- Includes an appendix of symbols
- Reflects the theology of the American restoration movement
"When I began the study of Revelation no thought of the present work had entered my mind. Like many others, I believed that the book could not be understood, and was ready to pronounce the man a visionary who sought to interpret John's visions. Several years have passed since I entered seriously upon the study of the book. In my studies I ever kept in mind that the book is a series of symbolical pictures; a panorama of great events until the end of time; and by a careful comparison of the pictures, in their order, with history, beginning at the date of John's exile to Patmos, I have been enabled to evolve what is to me a satisfactory view of the whole scope of Revelation. The prophecies are so wonderful, their fulfillment so striking, and there is such an exact correspondence between the prediction and the events of history, that it seems impossible for a candid student to doubt that the prophet of Patmos was filled with the Spirit of God. I think the reader will, at least, find that there is a wonderful correspondence between the symbols and historical events, and that this continues in such invariable order as to leave no doubt concerning the meaning of the prophecy. It will be found that a complete system reaches from the opening of the First Seal, until the Seventh Trumpet blows the signal for the coming of the Lord." Barton Warren Johnson.
About the Author:
Barton Warren Johnson was born in 1833, in a log cabin on a clearing in Tazewell County, Illinois. His ancestry on his father side was English while his mother was of Scottish decent and their families had settled in this country before the Revolution. His early education was obtained in a backwoods school, on a farm, and from the few books he could buy or borrow. When he was eighteen he began studying at Walnut Grove Academy, now Eureka College, where he attended for two years. Then, after teaching for one year, he went to Bethany College in 1854. In 1856 he graduated in a class of twenty-seven, the honors of which were divided between him and and a fellow student of Tennessee.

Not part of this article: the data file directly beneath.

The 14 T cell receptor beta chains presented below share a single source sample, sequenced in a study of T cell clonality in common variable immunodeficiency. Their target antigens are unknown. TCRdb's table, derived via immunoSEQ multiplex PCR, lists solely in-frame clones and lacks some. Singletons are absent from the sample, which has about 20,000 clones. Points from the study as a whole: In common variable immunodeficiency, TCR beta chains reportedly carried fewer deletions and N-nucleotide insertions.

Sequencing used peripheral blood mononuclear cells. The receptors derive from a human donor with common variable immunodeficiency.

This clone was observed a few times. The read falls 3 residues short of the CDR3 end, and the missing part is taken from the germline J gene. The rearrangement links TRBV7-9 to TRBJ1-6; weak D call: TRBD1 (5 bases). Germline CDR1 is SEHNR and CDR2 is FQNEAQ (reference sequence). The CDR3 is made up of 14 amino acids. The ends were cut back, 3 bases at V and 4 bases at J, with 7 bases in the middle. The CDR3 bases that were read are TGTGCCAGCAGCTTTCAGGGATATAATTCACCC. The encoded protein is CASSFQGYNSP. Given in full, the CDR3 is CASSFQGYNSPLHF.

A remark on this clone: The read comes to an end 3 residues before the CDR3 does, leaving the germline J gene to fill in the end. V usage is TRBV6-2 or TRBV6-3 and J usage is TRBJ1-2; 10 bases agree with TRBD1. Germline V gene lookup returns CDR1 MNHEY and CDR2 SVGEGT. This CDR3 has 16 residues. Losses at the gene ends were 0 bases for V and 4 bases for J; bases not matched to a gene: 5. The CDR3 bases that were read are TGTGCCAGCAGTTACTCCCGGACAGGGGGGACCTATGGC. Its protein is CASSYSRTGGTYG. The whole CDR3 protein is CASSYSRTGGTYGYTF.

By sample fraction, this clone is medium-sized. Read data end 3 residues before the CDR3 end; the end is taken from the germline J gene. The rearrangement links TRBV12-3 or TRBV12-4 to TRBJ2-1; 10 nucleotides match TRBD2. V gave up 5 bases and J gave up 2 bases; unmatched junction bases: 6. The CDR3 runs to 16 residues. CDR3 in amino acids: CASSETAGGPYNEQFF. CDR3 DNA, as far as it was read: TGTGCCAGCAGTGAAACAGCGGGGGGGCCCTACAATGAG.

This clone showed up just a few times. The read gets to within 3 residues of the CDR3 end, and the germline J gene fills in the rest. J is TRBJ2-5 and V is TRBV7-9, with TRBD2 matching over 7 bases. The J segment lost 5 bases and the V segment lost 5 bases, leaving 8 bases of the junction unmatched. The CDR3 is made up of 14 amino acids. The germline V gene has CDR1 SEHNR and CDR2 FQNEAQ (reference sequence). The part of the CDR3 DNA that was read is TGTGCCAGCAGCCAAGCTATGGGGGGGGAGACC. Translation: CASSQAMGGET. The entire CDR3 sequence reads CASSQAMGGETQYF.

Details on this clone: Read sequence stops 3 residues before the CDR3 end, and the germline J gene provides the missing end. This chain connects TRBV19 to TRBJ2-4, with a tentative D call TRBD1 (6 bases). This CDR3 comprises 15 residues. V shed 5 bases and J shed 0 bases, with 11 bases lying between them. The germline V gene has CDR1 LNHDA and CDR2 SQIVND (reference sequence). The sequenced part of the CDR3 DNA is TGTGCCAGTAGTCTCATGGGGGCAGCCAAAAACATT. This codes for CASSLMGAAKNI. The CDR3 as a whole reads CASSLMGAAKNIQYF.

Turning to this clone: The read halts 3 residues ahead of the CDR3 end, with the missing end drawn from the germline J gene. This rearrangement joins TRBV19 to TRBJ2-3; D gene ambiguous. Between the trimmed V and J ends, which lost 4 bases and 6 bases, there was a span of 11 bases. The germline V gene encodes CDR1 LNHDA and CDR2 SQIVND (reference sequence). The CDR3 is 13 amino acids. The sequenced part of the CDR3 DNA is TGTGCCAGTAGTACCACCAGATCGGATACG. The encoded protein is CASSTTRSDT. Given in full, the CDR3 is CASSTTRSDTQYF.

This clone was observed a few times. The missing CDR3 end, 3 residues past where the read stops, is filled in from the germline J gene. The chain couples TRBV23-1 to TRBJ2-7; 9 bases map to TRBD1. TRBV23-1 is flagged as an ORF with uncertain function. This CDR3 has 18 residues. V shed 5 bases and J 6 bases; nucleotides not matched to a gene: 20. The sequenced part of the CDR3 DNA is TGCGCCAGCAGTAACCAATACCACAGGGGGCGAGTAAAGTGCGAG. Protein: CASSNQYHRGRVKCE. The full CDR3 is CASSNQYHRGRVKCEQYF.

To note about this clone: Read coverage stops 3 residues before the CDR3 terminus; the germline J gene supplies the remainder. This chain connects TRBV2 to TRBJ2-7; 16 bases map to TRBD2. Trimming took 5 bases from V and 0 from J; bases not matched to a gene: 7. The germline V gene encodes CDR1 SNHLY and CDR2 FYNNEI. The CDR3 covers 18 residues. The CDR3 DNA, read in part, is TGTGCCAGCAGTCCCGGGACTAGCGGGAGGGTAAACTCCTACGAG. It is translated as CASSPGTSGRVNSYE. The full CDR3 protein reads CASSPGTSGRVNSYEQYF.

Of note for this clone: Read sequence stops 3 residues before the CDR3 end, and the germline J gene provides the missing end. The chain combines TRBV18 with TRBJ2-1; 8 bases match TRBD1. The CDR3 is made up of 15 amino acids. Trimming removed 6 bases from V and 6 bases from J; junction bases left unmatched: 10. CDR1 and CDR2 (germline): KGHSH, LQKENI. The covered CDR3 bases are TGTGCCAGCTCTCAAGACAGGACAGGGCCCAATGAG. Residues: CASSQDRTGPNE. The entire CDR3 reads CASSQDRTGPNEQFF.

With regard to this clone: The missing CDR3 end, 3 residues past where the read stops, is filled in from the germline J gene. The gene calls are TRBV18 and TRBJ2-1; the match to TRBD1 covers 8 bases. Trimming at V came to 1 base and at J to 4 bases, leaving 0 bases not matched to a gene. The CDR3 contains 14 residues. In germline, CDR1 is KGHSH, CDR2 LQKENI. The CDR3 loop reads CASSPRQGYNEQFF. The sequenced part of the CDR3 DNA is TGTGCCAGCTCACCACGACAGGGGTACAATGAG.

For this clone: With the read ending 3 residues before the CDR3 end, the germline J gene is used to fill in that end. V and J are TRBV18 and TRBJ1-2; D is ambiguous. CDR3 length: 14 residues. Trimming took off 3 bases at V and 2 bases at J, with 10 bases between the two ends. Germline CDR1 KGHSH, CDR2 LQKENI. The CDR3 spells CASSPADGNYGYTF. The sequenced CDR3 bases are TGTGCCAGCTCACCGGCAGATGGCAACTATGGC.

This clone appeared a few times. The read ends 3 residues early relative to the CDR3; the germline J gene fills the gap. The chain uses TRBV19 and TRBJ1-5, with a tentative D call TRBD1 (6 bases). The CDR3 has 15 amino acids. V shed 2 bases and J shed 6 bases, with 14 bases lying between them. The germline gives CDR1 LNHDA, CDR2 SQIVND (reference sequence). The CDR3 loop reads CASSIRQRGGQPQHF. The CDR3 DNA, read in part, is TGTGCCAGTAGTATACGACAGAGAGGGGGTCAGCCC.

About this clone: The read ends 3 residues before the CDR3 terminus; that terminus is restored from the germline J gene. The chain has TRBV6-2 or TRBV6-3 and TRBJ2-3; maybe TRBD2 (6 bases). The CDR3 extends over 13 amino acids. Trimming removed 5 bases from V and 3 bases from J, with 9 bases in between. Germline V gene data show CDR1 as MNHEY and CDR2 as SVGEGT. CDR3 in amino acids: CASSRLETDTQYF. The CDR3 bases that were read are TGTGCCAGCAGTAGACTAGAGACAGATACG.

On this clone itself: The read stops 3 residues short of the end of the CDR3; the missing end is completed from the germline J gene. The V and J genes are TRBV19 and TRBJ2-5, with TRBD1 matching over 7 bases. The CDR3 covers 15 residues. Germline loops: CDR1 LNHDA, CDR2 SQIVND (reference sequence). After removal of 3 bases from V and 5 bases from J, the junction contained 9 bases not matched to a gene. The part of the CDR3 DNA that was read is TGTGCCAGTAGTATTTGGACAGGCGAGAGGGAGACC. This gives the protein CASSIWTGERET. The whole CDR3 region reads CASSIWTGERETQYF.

In the fall of 1856, he engaged in a school in Bloomington, Illinois and preached on Sundays in the vicinity. The next year he took a position in Eureka College, where he remained seven years and served two years as its president. In 1863, he acted as corresponding and financial secretary of the American Missionary Society, and was re-elected to that position at the convention of 1864, but he declined to continue, having accepted the chair of mathematics in Bethany College where he remained for two years. After a pastoral charge at Lincoln, Illinois, he accepted the presidency of Oskaloosa College, in connection with the care of the Church at Oskaloosa. A failure of health compelled him to cease teaching two years later, but he continued to preach for the congregation for four more years. In the meantime, The Evangelist, long published as a monthly, had assumed a weekly form, and he became its editor. For about sixteen years he was engaged in editorial work; on The Evangelist, in Oskaloosa and Chicago, and subsequently on the The Christian Evangelist, in St. Louis. During this time he wrote several books which have had a wide circulation: The Vision of the Ages, Commentary on John, The People's New Testament, in two octavo volumes, and the successive volumes of the Christian Lesson Commentary, from 1886 to 1889.
In his Bible studies he had been made to feel the need of a personal knowledge of the places mentioned in the Bible, of the people, manners and scenes of the east; and hence, in the summer of 1889 he crossed the Atlantic. During his absence of between four and five months, he visited Great Britain, France, Switzerland, Italy, Greece, Turkey in Asia, Palestine and Egypt. The enforced absence from his desk was of great advantage to his health, which had become somewhat impaired by his arduous labors.
Johnson was considered to be an outstanding preacher, editor, and writer in the Restoration Movement during the Nineteenth Century. He passed away in Oskaloosa, Iowa, in 1894.